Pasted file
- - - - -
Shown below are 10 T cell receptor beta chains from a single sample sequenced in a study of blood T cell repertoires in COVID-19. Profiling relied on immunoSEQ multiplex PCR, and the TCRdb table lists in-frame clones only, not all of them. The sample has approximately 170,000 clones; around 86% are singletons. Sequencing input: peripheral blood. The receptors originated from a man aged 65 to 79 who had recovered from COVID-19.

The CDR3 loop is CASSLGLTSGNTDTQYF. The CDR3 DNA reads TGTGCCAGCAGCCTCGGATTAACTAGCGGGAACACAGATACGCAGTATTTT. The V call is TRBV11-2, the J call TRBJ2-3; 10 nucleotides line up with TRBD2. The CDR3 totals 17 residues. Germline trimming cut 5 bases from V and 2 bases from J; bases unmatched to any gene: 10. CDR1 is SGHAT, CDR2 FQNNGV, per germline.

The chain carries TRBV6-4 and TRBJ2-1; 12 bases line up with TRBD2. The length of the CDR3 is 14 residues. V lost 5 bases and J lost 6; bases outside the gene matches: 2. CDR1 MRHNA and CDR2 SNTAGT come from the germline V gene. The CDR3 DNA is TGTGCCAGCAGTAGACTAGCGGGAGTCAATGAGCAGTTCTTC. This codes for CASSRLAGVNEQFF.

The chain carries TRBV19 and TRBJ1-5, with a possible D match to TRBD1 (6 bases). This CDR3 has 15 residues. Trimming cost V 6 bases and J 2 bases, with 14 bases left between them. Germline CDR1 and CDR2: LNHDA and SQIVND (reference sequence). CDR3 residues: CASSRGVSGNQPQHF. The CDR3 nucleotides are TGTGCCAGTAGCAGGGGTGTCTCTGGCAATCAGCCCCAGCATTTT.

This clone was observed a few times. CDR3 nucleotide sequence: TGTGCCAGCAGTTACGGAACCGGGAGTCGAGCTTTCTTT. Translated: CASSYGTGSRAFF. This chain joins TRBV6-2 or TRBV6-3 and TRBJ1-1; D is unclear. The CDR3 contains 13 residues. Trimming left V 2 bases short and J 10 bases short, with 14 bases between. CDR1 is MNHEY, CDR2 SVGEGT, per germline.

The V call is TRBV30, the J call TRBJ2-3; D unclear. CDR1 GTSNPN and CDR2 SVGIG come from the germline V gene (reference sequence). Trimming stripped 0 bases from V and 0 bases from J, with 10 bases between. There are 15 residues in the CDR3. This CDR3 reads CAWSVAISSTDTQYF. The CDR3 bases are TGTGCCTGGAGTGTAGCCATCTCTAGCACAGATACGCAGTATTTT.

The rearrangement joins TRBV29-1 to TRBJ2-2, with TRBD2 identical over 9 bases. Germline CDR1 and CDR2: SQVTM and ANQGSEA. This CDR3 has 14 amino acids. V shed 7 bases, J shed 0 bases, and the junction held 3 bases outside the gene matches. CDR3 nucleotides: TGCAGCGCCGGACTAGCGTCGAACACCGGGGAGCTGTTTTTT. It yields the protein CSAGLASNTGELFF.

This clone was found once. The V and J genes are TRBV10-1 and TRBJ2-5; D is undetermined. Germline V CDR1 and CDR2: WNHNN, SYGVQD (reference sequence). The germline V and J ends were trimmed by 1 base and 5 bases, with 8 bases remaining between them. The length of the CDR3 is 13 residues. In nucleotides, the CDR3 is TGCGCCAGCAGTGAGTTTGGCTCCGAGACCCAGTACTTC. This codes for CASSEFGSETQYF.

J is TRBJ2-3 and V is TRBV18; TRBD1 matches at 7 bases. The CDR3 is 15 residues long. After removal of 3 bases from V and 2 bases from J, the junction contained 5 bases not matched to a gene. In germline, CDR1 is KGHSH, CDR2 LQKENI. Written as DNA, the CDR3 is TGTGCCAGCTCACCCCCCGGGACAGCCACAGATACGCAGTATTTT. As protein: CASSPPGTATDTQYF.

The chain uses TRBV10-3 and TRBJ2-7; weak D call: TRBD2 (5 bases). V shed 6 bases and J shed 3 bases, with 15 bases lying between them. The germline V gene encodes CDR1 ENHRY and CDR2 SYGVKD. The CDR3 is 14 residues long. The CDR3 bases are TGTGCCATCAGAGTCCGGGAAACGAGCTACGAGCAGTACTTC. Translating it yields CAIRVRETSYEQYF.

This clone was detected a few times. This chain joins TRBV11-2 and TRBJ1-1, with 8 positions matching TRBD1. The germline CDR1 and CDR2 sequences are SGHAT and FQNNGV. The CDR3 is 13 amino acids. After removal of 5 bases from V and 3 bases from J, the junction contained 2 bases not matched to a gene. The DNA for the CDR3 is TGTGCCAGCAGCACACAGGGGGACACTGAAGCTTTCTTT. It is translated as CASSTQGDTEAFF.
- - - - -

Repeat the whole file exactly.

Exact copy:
Shown below are 10 T cell receptor beta chains from a single sample sequenced in a study of blood T cell repertoires in COVID-19. Profiling relied on immunoSEQ multiplex PCR, and the TCRdb table lists in-frame clones only, not all of them. The sample has approximately 170,000 clones; around 86% are singletons. Sequencing input: peripheral blood. The receptors originated from a man aged 65 to 79 who had recovered from COVID-19.

The CDR3 loop is CASSLGLTSGNTDTQYF. The CDR3 DNA reads TGTGCCAGCAGCCTCGGATTAACTAGCGGGAACACAGATACGCAGTATTTT. The V call is TRBV11-2, the J call TRBJ2-3; 10 nucleotides line up with TRBD2. The CDR3 totals 17 residues. Germline trimming cut 5 bases from V and 2 bases from J; bases unmatched to any gene: 10. CDR1 is SGHAT, CDR2 FQNNGV, per germline.

The chain carries TRBV6-4 and TRBJ2-1; 12 bases line up with TRBD2. The length of the CDR3 is 14 residues. V lost 5 bases and J lost 6; bases outside the gene matches: 2. CDR1 MRHNA and CDR2 SNTAGT come from the germline V gene. The CDR3 DNA is TGTGCCAGCAGTAGACTAGCGGGAGTCAATGAGCAGTTCTTC. This codes for CASSRLAGVNEQFF.

The chain carries TRBV19 and TRBJ1-5, with a possible D match to TRBD1 (6 bases). This CDR3 has 15 residues. Trimming cost V 6 bases and J 2 bases, with 14 bases left between them. Germline CDR1 and CDR2: LNHDA and SQIVND (reference sequence). CDR3 residues: CASSRGVSGNQPQHF. The CDR3 nucleotides are TGTGCCAGTAGCAGGGGTGTCTCTGGCAATCAGCCCCAGCATTTT.

This clone was observed a few times. CDR3 nucleotide sequence: TGTGCCAGCAGTTACGGAACCGGGAGTCGAGCTTTCTTT. Translated: CASSYGTGSRAFF. This chain joins TRBV6-2 or TRBV6-3 and TRBJ1-1; D is unclear. The CDR3 contains 13 residues. Trimming left V 2 bases short and J 10 bases short, with 14 bases between. CDR1 is MNHEY, CDR2 SVGEGT, per germline.

The V call is TRBV30, the J call TRBJ2-3; D unclear. CDR1 GTSNPN and CDR2 SVGIG come from the germline V gene (reference sequence). Trimming stripped 0 bases from V and 0 bases from J, with 10 bases between. There are 15 residues in the CDR3. This CDR3 reads CAWSVAISSTDTQYF. The CDR3 bases are TGTGCCTGGAGTGTAGCCATCTCTAGCACAGATACGCAGTATTTT.

The rearrangement joins TRBV29-1 to TRBJ2-2, with TRBD2 identical over 9 bases. Germline CDR1 and CDR2: SQVTM and ANQGSEA. This CDR3 has 14 amino acids. V shed 7 bases, J shed 0 bases, and the junction held 3 bases outside the gene matches. CDR3 nucleotides: TGCAGCGCCGGACTAGCGTCGAACACCGGGGAGCTGTTTTTT. It yields the protein CSAGLASNTGELFF.

This clone was found once. The V and J genes are TRBV10-1 and TRBJ2-5; D is undetermined. Germline V CDR1 and CDR2: WNHNN, SYGVQD (reference sequence). The germline V and J ends were trimmed by 1 base and 5 bases, with 8 bases remaining between them. The length of the CDR3 is 13 residues. In nucleotides, the CDR3 is TGCGCCAGCAGTGAGTTTGGCTCCGAGACCCAGTACTTC. This codes for CASSEFGSETQYF.

J is TRBJ2-3 and V is TRBV18; TRBD1 matches at 7 bases. The CDR3 is 15 residues long. After removal of 3 bases from V and 2 bases from J, the junction contained 5 bases not matched to a gene. In germline, CDR1 is KGHSH, CDR2 LQKENI. Written as DNA, the CDR3 is TGTGCCAGCTCACCCCCCGGGACAGCCACAGATACGCAGTATTTT. As protein: CASSPPGTATDTQYF.

The chain uses TRBV10-3 and TRBJ2-7; weak D call: TRBD2 (5 bases). V shed 6 bases and J shed 3 bases, with 15 bases lying between them. The germline V gene encodes CDR1 ENHRY and CDR2 SYGVKD. The CDR3 is 14 residues long. The CDR3 bases are TGTGCCATCAGAGTCCGGGAAACGAGCTACGAGCAGTACTTC. Translating it yields CAIRVRETSYEQYF.

This clone was detected a few times. This chain joins TRBV11-2 and TRBJ1-1, with 8 positions matching TRBD1. The germline CDR1 and CDR2 sequences are SGHAT and FQNNGV. The CDR3 is 13 amino acids. After removal of 5 bases from V and 3 bases from J, the junction contained 2 bases not matched to a gene. The DNA for the CDR3 is TGTGCCAGCAGCACACAGGGGGACACTGAAGCTTTCTTT. It is translated as CASSTQGDTEAFF.